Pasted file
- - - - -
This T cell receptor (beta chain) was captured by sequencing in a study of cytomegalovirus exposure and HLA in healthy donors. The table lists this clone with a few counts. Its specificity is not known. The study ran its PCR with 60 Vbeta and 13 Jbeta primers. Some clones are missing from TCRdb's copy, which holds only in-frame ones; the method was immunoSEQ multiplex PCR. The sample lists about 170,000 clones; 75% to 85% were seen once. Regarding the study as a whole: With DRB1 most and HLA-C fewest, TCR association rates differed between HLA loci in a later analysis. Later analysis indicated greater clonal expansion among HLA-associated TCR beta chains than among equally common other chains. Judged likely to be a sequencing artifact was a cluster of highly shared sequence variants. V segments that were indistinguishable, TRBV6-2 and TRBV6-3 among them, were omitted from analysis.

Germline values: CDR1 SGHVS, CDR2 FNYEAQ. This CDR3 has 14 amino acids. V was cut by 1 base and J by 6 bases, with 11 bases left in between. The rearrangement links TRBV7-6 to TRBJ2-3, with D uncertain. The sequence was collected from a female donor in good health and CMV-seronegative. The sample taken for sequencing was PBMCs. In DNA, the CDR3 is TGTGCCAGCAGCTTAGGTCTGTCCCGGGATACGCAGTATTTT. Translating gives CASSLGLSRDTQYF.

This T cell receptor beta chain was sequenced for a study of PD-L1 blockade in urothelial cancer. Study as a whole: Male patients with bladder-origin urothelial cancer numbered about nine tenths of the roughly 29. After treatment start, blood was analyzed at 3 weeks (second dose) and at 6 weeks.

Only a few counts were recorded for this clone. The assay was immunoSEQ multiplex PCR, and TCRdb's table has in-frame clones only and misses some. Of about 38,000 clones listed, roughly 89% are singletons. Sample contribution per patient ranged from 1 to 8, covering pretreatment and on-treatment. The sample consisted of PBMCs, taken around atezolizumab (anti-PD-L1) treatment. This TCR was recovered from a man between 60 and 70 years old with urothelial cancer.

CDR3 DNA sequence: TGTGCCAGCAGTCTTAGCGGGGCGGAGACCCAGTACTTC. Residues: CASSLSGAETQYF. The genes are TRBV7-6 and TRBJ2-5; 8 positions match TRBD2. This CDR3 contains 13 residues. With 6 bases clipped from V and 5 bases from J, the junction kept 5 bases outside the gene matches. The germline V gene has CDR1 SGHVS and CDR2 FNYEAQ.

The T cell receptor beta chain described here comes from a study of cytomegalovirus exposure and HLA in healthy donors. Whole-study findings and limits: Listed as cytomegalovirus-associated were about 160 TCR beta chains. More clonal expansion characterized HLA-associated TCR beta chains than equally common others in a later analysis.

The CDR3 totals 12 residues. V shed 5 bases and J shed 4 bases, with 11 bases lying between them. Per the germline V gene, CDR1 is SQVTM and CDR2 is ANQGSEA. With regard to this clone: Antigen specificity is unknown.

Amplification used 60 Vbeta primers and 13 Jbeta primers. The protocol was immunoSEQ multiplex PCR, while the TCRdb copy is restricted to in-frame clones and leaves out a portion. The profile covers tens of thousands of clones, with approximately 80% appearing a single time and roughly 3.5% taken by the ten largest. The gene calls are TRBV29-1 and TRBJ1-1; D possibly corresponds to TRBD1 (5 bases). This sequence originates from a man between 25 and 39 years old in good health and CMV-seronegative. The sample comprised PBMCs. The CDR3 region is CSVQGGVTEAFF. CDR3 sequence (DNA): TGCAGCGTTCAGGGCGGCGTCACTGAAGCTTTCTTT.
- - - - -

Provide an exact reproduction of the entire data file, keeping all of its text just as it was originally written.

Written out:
This T cell receptor (beta chain) was captured by sequencing in a study of cytomegalovirus exposure and HLA in healthy donors. The table lists this clone with a few counts. Its specificity is not known. The study ran its PCR with 60 Vbeta and 13 Jbeta primers. Some clones are missing from TCRdb's copy, which holds only in-frame ones; the method was immunoSEQ multiplex PCR. The sample lists about 170,000 clones; 75% to 85% were seen once. Regarding the study as a whole: With DRB1 most and HLA-C fewest, TCR association rates differed between HLA loci in a later analysis. Later analysis indicated greater clonal expansion among HLA-associated TCR beta chains than among equally common other chains. Judged likely to be a sequencing artifact was a cluster of highly shared sequence variants. V segments that were indistinguishable, TRBV6-2 and TRBV6-3 among them, were omitted from analysis.

Germline values: CDR1 SGHVS, CDR2 FNYEAQ. This CDR3 has 14 amino acids. V was cut by 1 base and J by 6 bases, with 11 bases left in between. The rearrangement links TRBV7-6 to TRBJ2-3, with D uncertain. The sequence was collected from a female donor in good health and CMV-seronegative. The sample taken for sequencing was PBMCs. In DNA, the CDR3 is TGTGCCAGCAGCTTAGGTCTGTCCCGGGATACGCAGTATTTT. Translating gives CASSLGLSRDTQYF.

This T cell receptor beta chain was sequenced for a study of PD-L1 blockade in urothelial cancer. Study as a whole: Male patients with bladder-origin urothelial cancer numbered about nine tenths of the roughly 29. After treatment start, blood was analyzed at 3 weeks (second dose) and at 6 weeks.

Only a few counts were recorded for this clone. The assay was immunoSEQ multiplex PCR, and TCRdb's table has in-frame clones only and misses some. Of about 38,000 clones listed, roughly 89% are singletons. Sample contribution per patient ranged from 1 to 8, covering pretreatment and on-treatment. The sample consisted of PBMCs, taken around atezolizumab (anti-PD-L1) treatment. This TCR was recovered from a man between 60 and 70 years old with urothelial cancer.

CDR3 DNA sequence: TGTGCCAGCAGTCTTAGCGGGGCGGAGACCCAGTACTTC. Residues: CASSLSGAETQYF. The genes are TRBV7-6 and TRBJ2-5; 8 positions match TRBD2. This CDR3 contains 13 residues. With 6 bases clipped from V and 5 bases from J, the junction kept 5 bases outside the gene matches. The germline V gene has CDR1 SGHVS and CDR2 FNYEAQ.

The T cell receptor beta chain described here comes from a study of cytomegalovirus exposure and HLA in healthy donors. Whole-study findings and limits: Listed as cytomegalovirus-associated were about 160 TCR beta chains. More clonal expansion characterized HLA-associated TCR beta chains than equally common others in a later analysis.

The CDR3 totals 12 residues. V shed 5 bases and J shed 4 bases, with 11 bases lying between them. Per the germline V gene, CDR1 is SQVTM and CDR2 is ANQGSEA. With regard to this clone: Antigen specificity is unknown.

Amplification used 60 Vbeta primers and 13 Jbeta primers. The protocol was immunoSEQ multiplex PCR, while the TCRdb copy is restricted to in-frame clones and leaves out a portion. The profile covers tens of thousands of clones, with approximately 80% appearing a single time and roughly 3.5% taken by the ten largest. The gene calls are TRBV29-1 and TRBJ1-1; D possibly corresponds to TRBD1 (5 bases). This sequence originates from a man between 25 and 39 years old in good health and CMV-seronegative. The sample comprised PBMCs. The CDR3 region is CSVQGGVTEAFF. CDR3 sequence (DNA): TGCAGCGTTCAGGGCGGCGTCACTGAAGCTTTCTTT.